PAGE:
We conducted a field experiment in shrubland dominated by T. chinensis and Z. jujuba on Chenier Island in the YRD, China, in July 2013 (wet season) and July 2014 (dry season). Three 10 m × 10 m sample plots were established as the permanent plots in the study area. All plant, soil and groundwater samples were collected on clear days over 5 days after the last rainfall at the end of July 2013 and July 2014. Fully suberized twigs were randomly selected and cut from each species for of xylem water extraction. There were three replicates for each species in each plot. Soil samples were collected for stable isotope, soil water content (SWC) and salinity analyses. Three soil profiles were chosen randomly from different directions within 1 m of the sampled plants in each plot. The soil samples were collected at depths of 0–20, 20–40, 40–60, and 60–100 cm by using a soil auger, respectively. Three groundwater samples were pumped using a 200 cm vitrified-clay tube fixed within 1 m of the sampled plants in each plot. All samples were collected between 06:00 and 08:00 a.m.
To avoid isotopic fractionation caused by evaporation, all samples were placed in individual screw-capped glass vials immediately after collection, sealed with Parafilm and stored in a freezer before water extraction. The soil samples that were used to analyze the SWC were sealed and taken back to the laboratory for determination.
The SWC was determined by the oven-drying method (Gu et al., 2015). Soil and groundwater salinity were measured by the gravimetric method. All laboratory experiments were conducted at Shandong Provincial Key Laboratory of Eco-Environmental Science for Yellow River Delta.
Climatic data of precipitation were continuously recorded at an automatic climate station on Chenier Island which was installed by Shandong Provincial Key Laboratory of Eco-Environmental Science for Yellow River Delta.
Stable Isotope Analysis
Many studies have shown that natural stable isotopes of hydrogen and oxygen are used successfully to trace the water sources of plants (Dawson and Pate, 1996; Ehleringer et al., 2000; Ewe et al., 2007; Wu et al., 2014; Gu et al., 2015), as different water sources have different isotopic compositions because of the isotopic fractionation of hydrogen and oxygen during physical processes (e.g., evaporation and condense) (Ehleringer and Dawson, 1992). The application of isotopic technology on plant water use is based on the assumption that there is no isotopic fractionation of hydrogen and oxygen during water uptake by plant roots (Ewe et al., 2007; Meißner et al., 2014). In most ecosystems the isotopic composition of plant xylem water can reflect the isotopic signatures of water around the root system. However, some studies have shown that certain halophytic or xerophytic plants can fractionate hydrogen isotopes significantly during water uptake, while oxygen isotopic fractionation is negligible during root water uptake (Sternberg and Swart, 1987; Lin and Sternberg, 1993; Ellsworth and Williams, 2007). Consequently, in this study, we used oxygen isotopes to determine plant water uptake patterns. Plant xylem water and soil water were extracted using a cryogenic vacuum distillation system, and the extracted water samples were stored in screw-cap glass vials at 4°C for isotope determination (Zhu et al., 2018). The oxygen isotope ratios (δ18O) of the water samples were determined using a liquid water isotope analyzer (LWIA, DLT-100, Los Gates Research Inc., Mountain View, CA, United States) at the Shandong Provincial Key Laboratory of Eco-Environment Science for the Yellow River Delta. The precision of δ18O analysis was ±0.25‰. The oxygen isotopic composition can be expressed (Equation 1) as the O isotope ratio (δ18O, ‰):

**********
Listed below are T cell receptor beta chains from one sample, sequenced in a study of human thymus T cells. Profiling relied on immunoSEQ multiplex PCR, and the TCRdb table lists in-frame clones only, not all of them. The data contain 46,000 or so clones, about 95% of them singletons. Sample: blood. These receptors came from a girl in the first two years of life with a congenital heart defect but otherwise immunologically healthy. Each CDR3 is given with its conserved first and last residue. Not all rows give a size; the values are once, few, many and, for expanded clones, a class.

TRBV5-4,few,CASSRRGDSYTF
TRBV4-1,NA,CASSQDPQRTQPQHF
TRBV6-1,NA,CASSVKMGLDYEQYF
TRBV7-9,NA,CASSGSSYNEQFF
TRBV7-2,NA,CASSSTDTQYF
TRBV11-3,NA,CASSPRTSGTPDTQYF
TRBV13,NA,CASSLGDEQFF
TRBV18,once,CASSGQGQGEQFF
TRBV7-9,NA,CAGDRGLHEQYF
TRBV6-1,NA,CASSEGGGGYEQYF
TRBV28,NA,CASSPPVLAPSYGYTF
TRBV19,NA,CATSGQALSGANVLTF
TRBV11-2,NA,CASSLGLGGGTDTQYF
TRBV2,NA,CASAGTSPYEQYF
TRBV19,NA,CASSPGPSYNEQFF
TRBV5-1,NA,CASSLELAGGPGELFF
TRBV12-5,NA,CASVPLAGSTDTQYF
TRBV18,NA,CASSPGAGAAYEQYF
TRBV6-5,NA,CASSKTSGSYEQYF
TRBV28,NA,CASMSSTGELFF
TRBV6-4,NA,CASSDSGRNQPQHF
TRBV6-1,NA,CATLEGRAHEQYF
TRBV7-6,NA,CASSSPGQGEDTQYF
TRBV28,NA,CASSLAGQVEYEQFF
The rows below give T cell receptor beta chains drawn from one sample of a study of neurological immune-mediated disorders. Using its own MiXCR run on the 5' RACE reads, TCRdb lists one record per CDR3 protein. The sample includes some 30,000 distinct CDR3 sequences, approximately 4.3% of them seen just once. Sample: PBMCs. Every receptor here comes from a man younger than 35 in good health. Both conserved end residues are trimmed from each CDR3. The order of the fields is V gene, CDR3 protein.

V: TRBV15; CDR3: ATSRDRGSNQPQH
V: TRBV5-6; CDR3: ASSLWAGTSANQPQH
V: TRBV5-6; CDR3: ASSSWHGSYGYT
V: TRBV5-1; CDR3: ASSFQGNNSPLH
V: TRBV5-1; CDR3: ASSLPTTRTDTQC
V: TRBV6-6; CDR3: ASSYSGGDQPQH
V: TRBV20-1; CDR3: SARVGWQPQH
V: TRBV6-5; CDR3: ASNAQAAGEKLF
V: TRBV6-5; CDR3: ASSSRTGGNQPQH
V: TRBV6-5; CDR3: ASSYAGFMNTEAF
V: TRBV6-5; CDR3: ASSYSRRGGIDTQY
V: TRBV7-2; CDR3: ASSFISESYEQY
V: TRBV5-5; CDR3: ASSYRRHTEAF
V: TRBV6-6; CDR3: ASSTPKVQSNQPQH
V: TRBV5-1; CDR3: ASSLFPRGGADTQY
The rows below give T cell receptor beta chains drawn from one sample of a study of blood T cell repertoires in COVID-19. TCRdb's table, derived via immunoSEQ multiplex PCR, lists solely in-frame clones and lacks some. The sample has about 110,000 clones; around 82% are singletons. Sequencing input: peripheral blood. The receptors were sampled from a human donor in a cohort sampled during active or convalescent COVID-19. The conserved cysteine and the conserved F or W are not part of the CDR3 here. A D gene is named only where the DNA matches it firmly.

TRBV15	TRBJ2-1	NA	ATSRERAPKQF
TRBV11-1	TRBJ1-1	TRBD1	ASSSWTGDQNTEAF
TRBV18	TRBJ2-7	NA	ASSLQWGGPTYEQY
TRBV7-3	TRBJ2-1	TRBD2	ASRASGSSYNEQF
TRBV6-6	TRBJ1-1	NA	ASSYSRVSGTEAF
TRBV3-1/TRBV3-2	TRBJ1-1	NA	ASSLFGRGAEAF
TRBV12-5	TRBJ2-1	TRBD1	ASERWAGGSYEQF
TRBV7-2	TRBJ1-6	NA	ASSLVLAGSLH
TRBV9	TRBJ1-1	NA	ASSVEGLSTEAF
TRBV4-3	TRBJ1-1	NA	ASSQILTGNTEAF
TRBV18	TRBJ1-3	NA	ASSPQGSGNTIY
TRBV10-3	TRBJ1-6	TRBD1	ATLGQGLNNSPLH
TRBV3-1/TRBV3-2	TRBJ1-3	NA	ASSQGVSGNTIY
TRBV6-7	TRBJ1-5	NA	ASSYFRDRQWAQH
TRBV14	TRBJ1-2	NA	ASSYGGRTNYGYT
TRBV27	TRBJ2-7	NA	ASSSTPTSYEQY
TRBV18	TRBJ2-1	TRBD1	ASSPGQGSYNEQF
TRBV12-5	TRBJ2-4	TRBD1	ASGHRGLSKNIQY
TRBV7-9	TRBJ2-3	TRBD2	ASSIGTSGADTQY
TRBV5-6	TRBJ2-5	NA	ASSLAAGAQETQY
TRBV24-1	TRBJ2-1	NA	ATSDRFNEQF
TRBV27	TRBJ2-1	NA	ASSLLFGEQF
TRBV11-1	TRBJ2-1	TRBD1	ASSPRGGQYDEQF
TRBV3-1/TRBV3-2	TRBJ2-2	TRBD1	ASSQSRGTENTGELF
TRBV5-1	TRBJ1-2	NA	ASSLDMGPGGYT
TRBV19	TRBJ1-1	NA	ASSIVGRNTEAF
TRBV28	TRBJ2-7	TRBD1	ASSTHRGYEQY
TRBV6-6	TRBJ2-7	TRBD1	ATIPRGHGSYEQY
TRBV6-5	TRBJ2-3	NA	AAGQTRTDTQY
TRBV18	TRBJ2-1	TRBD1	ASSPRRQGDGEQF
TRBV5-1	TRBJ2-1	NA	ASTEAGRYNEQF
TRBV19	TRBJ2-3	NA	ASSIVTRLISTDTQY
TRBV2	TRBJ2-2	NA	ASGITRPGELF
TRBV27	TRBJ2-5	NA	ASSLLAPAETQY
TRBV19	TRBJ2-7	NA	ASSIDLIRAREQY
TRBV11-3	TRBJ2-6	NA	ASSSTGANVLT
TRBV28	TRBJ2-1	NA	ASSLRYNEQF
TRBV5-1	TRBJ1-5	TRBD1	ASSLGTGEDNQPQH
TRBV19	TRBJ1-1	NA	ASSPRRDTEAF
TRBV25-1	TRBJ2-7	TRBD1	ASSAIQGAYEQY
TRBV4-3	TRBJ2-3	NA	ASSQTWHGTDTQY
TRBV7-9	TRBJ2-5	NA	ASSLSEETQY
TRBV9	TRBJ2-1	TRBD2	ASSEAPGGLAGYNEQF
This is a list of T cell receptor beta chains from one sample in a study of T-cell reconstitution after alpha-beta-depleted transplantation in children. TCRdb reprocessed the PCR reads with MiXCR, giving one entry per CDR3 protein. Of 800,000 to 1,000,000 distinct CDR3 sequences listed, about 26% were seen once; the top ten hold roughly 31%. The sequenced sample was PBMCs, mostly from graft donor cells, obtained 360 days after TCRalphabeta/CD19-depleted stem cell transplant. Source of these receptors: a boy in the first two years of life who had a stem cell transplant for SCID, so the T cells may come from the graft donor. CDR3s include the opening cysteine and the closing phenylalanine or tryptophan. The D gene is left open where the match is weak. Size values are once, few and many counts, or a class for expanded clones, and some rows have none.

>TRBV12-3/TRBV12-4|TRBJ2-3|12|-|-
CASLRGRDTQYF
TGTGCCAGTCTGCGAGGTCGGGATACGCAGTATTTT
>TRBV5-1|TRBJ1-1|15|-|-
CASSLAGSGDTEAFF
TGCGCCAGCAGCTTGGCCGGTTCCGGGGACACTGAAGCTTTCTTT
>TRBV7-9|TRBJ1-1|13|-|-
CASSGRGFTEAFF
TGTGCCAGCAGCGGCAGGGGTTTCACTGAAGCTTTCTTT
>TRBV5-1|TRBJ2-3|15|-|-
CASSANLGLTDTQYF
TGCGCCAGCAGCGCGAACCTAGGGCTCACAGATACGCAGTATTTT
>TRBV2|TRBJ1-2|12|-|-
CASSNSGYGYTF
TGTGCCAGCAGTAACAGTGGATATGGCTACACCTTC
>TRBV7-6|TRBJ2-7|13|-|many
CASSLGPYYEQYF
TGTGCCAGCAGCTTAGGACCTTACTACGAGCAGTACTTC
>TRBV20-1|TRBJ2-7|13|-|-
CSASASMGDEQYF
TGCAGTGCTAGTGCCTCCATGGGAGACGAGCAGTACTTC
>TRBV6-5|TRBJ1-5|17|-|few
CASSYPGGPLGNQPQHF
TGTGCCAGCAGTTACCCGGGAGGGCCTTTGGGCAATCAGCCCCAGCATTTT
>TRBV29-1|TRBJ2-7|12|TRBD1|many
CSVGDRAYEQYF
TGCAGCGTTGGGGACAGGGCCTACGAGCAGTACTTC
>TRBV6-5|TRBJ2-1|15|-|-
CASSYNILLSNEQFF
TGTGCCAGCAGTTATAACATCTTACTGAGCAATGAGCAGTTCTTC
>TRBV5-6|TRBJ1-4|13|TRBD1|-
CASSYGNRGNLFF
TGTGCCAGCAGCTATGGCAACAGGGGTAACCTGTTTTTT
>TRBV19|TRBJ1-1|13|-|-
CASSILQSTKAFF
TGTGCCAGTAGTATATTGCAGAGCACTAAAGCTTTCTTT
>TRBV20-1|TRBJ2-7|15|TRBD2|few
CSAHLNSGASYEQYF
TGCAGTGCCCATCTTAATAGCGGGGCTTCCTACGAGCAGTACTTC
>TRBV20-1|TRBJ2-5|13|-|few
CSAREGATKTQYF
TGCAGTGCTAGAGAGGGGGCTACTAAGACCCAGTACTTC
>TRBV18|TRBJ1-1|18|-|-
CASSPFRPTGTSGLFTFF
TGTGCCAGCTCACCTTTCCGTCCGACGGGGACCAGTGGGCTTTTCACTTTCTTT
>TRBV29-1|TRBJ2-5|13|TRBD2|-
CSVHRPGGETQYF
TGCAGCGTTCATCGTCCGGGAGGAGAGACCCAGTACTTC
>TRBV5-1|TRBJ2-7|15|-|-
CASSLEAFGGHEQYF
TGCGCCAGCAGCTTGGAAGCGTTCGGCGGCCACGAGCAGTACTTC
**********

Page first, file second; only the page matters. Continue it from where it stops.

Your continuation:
where Rsample and Rstandard are the 18O/16O molar ratio of the sample and the standard water (Vienna Standard Mean Ocean Water).
Extracted water of plant often contains organic materials that may cause spectral contamination when using isotope ratio infrared spectroscopy, which result in errors in the measured isotope ratios. In order to eliminate spectral contamination, a calibration curve was used to correct the δ18O values of the plant xylem water following the method presented by Schultz et al. (2011). The detailed procedures were described in Zhu et al. (2016).
The feasible contributions of potential water sources to plant xylem water were calculated using the IsoSource mixing model (Phillips and Gregg, 2003). In this study, the increment and the tolerance were set to 1% and 0.05‰ in our calculation, respectively. The mean and possible range of water source proportions were calculated for both species in dry and wet seasons (Phillips and Gregg, 2003; Zhu et al., 2018).